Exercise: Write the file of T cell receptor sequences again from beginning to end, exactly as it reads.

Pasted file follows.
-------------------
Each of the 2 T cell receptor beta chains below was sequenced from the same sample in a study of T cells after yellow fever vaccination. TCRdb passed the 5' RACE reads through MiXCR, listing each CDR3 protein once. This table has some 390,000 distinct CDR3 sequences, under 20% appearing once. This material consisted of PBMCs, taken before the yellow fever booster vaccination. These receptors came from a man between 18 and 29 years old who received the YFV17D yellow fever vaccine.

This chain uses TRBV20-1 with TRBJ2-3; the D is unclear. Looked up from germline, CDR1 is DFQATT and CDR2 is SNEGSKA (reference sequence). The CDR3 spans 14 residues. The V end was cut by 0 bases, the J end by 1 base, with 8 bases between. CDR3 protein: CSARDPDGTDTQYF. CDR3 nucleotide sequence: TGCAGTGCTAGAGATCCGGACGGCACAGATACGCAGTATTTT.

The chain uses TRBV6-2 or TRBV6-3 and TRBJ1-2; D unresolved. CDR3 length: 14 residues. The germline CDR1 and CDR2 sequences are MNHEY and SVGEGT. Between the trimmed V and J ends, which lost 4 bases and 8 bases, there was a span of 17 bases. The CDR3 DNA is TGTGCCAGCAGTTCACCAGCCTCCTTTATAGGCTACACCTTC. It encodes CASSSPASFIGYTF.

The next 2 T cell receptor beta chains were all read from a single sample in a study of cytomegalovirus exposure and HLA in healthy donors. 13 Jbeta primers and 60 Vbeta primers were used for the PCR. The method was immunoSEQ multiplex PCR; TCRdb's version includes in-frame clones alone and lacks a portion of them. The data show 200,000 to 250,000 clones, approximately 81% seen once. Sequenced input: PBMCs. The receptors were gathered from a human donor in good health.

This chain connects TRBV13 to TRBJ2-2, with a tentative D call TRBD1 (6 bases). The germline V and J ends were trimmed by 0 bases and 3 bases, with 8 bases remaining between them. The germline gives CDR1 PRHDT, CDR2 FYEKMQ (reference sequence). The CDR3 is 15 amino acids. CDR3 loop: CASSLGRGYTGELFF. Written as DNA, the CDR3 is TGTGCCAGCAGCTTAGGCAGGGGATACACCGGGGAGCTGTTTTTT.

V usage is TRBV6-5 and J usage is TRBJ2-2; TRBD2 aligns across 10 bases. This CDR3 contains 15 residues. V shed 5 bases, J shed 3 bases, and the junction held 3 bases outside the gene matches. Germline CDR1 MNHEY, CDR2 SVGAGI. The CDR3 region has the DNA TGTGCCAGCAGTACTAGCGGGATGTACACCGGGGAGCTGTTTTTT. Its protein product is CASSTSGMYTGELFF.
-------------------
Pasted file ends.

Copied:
Each of the 2 T cell receptor beta chains below was sequenced from the same sample in a study of T cells after yellow fever vaccination. TCRdb passed the 5' RACE reads through MiXCR, listing each CDR3 protein once. This table has some 390,000 distinct CDR3 sequences, under 20% appearing once. This material consisted of PBMCs, taken before the yellow fever booster vaccination. These receptors came from a man between 18 and 29 years old who received the YFV17D yellow fever vaccine.

This chain uses TRBV20-1 with TRBJ2-3; the D is unclear. Looked up from germline, CDR1 is DFQATT and CDR2 is SNEGSKA (reference sequence). The CDR3 spans 14 residues. The V end was cut by 0 bases, the J end by 1 base, with 8 bases between. CDR3 protein: CSARDPDGTDTQYF. CDR3 nucleotide sequence: TGCAGTGCTAGAGATCCGGACGGCACAGATACGCAGTATTTT.

The chain uses TRBV6-2 or TRBV6-3 and TRBJ1-2; D unresolved. CDR3 length: 14 residues. The germline CDR1 and CDR2 sequences are MNHEY and SVGEGT. Between the trimmed V and J ends, which lost 4 bases and 8 bases, there was a span of 17 bases. The CDR3 DNA is TGTGCCAGCAGTTCACCAGCCTCCTTTATAGGCTACACCTTC. It encodes CASSSPASFIGYTF.

The next 2 T cell receptor beta chains were all read from a single sample in a study of cytomegalovirus exposure and HLA in healthy donors. 13 Jbeta primers and 60 Vbeta primers were used for the PCR. The method was immunoSEQ multiplex PCR; TCRdb's version includes in-frame clones alone and lacks a portion of them. The data show 200,000 to 250,000 clones, approximately 81% seen once. Sequenced input: PBMCs. The receptors were gathered from a human donor in good health.

This chain connects TRBV13 to TRBJ2-2, with a tentative D call TRBD1 (6 bases). The germline V and J ends were trimmed by 0 bases and 3 bases, with 8 bases remaining between them. The germline gives CDR1 PRHDT, CDR2 FYEKMQ (reference sequence). The CDR3 is 15 amino acids. CDR3 loop: CASSLGRGYTGELFF. Written as DNA, the CDR3 is TGTGCCAGCAGCTTAGGCAGGGGATACACCGGGGAGCTGTTTTTT.

V usage is TRBV6-5 and J usage is TRBJ2-2; TRBD2 aligns across 10 bases. This CDR3 contains 15 residues. V shed 5 bases, J shed 3 bases, and the junction held 3 bases outside the gene matches. Germline CDR1 MNHEY, CDR2 SVGAGI. The CDR3 region has the DNA TGTGCCAGCAGTACTAGCGGGATGTACACCGGGGAGCTGTTTTTT. Its protein product is CASSTSGMYTGELFF.